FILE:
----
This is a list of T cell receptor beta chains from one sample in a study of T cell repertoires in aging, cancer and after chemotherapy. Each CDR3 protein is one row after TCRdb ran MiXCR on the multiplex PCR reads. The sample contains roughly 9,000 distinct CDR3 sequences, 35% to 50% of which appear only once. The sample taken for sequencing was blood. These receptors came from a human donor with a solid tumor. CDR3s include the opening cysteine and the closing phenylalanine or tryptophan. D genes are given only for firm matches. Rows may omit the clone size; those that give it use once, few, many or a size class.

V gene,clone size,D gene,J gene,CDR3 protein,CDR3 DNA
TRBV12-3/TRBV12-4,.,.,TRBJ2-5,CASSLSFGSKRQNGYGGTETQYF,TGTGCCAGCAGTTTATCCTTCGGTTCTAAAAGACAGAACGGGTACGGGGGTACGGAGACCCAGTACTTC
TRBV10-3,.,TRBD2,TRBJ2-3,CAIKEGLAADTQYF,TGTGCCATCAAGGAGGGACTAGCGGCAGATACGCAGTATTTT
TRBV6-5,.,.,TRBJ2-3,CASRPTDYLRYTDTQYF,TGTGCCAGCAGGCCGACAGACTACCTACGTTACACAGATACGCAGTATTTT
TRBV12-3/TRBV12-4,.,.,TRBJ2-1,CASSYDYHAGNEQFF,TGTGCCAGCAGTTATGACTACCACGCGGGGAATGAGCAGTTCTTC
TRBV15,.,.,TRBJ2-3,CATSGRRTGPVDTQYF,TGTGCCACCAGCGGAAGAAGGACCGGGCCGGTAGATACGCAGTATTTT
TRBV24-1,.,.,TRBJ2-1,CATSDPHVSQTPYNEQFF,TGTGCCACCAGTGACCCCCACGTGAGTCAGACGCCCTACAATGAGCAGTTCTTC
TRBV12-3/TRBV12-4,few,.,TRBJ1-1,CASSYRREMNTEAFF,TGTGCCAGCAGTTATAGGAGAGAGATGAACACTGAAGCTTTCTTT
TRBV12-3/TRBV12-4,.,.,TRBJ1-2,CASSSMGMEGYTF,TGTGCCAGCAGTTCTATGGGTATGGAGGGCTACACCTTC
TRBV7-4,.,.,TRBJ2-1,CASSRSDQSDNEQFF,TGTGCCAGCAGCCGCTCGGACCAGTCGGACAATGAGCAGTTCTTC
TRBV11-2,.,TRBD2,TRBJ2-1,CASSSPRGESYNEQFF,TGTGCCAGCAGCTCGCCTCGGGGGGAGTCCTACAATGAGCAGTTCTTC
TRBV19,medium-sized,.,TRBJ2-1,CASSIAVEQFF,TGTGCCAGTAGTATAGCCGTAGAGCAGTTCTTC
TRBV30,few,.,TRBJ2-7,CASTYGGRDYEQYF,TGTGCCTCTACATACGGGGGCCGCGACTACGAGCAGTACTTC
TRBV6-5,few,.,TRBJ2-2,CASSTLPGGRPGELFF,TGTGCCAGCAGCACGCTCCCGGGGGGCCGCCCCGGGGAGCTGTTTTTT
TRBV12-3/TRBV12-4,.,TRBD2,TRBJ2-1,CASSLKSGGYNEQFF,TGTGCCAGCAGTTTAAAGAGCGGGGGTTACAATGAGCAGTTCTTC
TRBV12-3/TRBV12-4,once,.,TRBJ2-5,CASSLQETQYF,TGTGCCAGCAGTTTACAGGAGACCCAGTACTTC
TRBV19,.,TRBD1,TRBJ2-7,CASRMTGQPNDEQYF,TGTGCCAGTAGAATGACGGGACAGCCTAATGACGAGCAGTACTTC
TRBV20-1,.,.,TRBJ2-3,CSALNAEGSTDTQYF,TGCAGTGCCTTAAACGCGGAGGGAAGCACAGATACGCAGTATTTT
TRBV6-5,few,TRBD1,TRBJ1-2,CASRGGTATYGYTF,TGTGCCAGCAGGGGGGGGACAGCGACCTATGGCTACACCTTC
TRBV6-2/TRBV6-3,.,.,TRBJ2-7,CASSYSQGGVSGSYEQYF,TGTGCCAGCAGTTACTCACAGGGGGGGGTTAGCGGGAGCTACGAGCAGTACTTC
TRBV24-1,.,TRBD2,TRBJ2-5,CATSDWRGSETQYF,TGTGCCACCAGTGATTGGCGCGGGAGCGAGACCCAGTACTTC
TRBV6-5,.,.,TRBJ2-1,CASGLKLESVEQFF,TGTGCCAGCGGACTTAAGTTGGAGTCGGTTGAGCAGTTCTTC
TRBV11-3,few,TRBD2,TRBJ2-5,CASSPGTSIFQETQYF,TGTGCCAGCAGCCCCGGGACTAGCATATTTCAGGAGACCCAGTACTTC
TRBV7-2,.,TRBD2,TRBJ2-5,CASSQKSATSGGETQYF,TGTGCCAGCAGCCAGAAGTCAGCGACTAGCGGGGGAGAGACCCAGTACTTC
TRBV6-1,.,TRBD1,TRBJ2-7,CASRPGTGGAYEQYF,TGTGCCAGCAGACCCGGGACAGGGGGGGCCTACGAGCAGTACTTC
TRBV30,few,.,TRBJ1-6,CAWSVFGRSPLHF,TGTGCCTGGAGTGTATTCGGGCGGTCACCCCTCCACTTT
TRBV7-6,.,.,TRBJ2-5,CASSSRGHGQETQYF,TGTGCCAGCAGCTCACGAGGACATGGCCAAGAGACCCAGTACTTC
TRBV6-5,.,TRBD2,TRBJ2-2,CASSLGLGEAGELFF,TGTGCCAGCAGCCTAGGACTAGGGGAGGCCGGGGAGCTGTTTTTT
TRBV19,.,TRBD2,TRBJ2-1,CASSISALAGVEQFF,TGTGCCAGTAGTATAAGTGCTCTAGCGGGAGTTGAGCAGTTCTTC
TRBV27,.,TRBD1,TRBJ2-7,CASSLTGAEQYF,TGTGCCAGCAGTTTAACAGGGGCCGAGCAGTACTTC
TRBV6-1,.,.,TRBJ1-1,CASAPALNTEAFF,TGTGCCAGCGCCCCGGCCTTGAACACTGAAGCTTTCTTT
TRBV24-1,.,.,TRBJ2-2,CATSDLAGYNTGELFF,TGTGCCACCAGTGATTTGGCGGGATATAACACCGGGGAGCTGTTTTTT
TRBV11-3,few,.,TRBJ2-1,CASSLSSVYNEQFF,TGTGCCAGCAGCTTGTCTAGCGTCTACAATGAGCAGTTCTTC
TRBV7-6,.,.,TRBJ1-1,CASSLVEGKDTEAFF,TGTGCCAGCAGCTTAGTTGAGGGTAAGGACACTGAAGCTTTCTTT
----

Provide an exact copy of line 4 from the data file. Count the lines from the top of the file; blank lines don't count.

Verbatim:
TRBV10-3,.,TRBD2,TRBJ2-3,CAIKEGLAADTQYF,TGTGCCATCAAGGAGGGACTAGCGGCAGATACGCAGTATTTT